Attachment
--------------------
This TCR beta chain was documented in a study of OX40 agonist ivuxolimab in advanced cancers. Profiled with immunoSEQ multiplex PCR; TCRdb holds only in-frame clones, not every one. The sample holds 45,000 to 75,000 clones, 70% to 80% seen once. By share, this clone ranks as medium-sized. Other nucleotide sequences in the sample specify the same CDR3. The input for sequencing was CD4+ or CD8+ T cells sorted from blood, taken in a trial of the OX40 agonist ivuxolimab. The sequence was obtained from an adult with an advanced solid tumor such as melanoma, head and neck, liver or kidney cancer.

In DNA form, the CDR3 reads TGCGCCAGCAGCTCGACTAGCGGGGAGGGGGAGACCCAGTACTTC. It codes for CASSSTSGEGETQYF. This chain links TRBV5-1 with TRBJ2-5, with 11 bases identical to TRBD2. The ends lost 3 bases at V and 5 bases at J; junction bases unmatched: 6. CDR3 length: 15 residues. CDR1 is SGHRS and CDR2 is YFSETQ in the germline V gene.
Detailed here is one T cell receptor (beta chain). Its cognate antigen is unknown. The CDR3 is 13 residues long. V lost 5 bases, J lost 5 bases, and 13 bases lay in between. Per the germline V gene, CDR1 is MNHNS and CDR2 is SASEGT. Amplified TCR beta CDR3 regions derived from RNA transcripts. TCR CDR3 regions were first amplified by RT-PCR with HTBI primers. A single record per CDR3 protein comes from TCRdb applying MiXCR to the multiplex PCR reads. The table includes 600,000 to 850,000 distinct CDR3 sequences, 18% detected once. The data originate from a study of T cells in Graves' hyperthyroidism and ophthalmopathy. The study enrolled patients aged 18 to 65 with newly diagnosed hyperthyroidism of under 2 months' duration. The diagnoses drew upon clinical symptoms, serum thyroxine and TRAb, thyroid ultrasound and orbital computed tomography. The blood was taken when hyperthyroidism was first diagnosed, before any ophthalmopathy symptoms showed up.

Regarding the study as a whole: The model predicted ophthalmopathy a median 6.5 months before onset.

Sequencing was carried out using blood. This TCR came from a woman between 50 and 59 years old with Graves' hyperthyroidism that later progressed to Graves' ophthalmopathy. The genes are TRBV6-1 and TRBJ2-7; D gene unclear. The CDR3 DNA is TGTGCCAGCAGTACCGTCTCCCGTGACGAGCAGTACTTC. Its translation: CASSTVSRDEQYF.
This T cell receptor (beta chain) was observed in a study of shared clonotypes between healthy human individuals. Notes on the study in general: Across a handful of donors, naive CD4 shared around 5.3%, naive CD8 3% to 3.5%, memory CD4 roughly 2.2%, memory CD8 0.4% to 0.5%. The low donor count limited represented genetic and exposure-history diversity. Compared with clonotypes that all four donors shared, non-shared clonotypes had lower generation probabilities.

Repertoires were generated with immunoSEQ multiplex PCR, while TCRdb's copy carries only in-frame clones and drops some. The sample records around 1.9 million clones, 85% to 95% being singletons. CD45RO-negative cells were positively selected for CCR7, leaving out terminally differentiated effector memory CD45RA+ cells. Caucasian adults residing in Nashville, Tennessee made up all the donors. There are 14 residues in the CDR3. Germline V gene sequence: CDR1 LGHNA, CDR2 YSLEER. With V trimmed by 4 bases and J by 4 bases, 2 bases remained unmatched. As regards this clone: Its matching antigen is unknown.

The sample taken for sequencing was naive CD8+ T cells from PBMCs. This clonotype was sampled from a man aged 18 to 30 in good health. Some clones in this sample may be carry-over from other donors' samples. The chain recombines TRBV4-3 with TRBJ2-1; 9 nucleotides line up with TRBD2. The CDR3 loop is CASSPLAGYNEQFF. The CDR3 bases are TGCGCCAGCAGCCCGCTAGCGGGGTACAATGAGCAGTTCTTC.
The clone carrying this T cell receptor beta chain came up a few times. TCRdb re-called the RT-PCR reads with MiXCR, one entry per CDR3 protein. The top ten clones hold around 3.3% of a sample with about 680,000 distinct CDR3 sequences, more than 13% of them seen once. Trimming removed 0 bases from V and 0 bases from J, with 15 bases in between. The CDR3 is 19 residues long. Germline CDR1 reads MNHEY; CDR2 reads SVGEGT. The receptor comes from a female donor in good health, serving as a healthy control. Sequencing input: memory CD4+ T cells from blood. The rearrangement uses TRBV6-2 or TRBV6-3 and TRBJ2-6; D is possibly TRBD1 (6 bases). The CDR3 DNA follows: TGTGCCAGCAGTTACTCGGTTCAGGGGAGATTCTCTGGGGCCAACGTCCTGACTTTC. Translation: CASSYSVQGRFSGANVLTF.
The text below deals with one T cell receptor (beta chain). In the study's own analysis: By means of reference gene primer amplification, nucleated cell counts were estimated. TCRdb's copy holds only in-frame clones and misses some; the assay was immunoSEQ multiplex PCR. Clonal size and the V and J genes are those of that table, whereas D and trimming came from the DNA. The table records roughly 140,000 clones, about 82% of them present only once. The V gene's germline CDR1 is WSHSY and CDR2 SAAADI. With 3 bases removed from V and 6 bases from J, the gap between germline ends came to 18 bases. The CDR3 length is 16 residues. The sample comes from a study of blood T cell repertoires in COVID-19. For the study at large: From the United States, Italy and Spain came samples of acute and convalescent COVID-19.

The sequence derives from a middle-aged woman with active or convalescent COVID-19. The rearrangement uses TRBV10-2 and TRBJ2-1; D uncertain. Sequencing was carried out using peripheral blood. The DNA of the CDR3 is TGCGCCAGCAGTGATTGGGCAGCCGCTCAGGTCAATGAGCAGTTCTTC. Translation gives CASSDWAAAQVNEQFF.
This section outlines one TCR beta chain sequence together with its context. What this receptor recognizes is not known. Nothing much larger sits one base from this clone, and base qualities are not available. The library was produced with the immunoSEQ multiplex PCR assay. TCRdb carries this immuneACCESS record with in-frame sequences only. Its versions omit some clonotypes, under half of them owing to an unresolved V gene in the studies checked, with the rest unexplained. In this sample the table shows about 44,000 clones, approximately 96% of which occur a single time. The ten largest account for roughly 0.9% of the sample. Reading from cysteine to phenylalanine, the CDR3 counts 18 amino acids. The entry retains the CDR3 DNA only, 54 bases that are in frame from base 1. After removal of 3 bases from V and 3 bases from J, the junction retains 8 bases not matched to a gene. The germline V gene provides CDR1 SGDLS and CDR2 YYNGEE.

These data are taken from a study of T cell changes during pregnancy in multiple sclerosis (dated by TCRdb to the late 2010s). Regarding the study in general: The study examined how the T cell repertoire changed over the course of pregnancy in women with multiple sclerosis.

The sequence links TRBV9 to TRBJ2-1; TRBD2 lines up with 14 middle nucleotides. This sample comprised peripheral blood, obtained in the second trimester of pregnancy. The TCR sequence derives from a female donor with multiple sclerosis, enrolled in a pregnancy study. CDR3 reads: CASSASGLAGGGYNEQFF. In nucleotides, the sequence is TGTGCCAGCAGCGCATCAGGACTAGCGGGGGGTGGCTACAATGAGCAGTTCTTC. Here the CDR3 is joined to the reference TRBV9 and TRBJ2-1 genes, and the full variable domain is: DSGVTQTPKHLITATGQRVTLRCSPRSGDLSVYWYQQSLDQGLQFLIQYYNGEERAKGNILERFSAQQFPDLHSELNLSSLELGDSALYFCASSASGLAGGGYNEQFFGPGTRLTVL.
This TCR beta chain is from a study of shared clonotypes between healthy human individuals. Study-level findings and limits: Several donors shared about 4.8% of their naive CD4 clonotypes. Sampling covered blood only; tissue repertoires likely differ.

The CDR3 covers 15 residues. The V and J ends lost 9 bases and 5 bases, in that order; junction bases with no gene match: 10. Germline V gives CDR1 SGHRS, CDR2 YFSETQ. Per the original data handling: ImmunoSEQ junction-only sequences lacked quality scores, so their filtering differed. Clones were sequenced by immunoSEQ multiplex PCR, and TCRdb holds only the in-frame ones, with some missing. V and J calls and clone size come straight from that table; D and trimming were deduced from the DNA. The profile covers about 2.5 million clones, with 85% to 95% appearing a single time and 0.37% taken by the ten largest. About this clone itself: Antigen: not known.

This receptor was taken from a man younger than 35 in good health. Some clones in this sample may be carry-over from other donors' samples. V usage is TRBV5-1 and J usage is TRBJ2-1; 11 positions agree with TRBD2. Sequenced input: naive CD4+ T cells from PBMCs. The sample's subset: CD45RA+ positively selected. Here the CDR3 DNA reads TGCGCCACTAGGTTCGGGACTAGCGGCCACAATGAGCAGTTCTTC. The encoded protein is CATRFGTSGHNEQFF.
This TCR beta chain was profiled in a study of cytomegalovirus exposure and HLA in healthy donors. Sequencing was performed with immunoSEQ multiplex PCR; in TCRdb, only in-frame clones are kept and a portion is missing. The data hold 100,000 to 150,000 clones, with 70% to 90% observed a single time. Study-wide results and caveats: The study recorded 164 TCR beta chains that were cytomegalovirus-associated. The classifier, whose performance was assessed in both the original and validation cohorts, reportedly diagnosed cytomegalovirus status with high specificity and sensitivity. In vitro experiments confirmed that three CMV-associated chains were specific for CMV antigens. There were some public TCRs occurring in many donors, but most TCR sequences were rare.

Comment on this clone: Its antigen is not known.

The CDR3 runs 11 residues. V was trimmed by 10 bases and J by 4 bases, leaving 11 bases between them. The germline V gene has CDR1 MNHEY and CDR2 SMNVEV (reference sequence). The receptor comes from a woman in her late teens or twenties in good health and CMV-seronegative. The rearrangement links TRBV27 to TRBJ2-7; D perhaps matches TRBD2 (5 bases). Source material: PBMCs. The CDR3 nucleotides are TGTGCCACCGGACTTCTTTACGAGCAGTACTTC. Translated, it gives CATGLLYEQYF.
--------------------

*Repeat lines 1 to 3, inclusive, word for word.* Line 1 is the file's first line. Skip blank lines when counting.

This TCR beta chain was documented in a study of OX40 agonist ivuxolimab in advanced cancers. Profiled with immunoSEQ multiplex PCR; TCRdb holds only in-frame clones, not every one. The sample holds 45,000 to 75,000 clones, 70% to 80% seen once. By share, this clone ranks as medium-sized. Other nucleotide sequences in the sample specify the same CDR3. The input for sequencing was CD4+ or CD8+ T cells sorted from blood, taken in a trial of the OX40 agonist ivuxolimab. The sequence was obtained from an adult with an advanced solid tumor such as melanoma, head and neck, liver or kidney cancer.

In DNA form, the CDR3 reads TGCGCCAGCAGCTCGACTAGCGGGGAGGGGGAGACCCAGTACTTC. It codes for CASSSTSGEGETQYF. This chain links TRBV5-1 with TRBJ2-5, with 11 bases identical to TRBD2. The ends lost 3 bases at V and 5 bases at J; junction bases unmatched: 6. CDR3 length: 15 residues. CDR1 is SGHRS and CDR2 is YFSETQ in the germline V gene.
Detailed here is one T cell receptor (beta chain). Its cognate antigen is unknown. The CDR3 is 13 residues long. V lost 5 bases, J lost 5 bases, and 13 bases lay in between. Per the germline V gene, CDR1 is MNHNS and CDR2 is SASEGT. Amplified TCR beta CDR3 regions derived from RNA transcripts. TCR CDR3 regions were first amplified by RT-PCR with HTBI primers. A single record per CDR3 protein comes from TCRdb applying MiXCR to the multiplex PCR reads. The table includes 600,000 to 850,000 distinct CDR3 sequences, 18% detected once. The data originate from a study of T cells in Graves' hyperthyroidism and ophthalmopathy. The study enrolled patients aged 18 to 65 with newly diagnosed hyperthyroidism of under 2 months' duration. The diagnoses drew upon clinical symptoms, serum thyroxine and TRAb, thyroid ultrasound and orbital computed tomography. The blood was taken when hyperthyroidism was first diagnosed, before any ophthalmopathy symptoms showed up.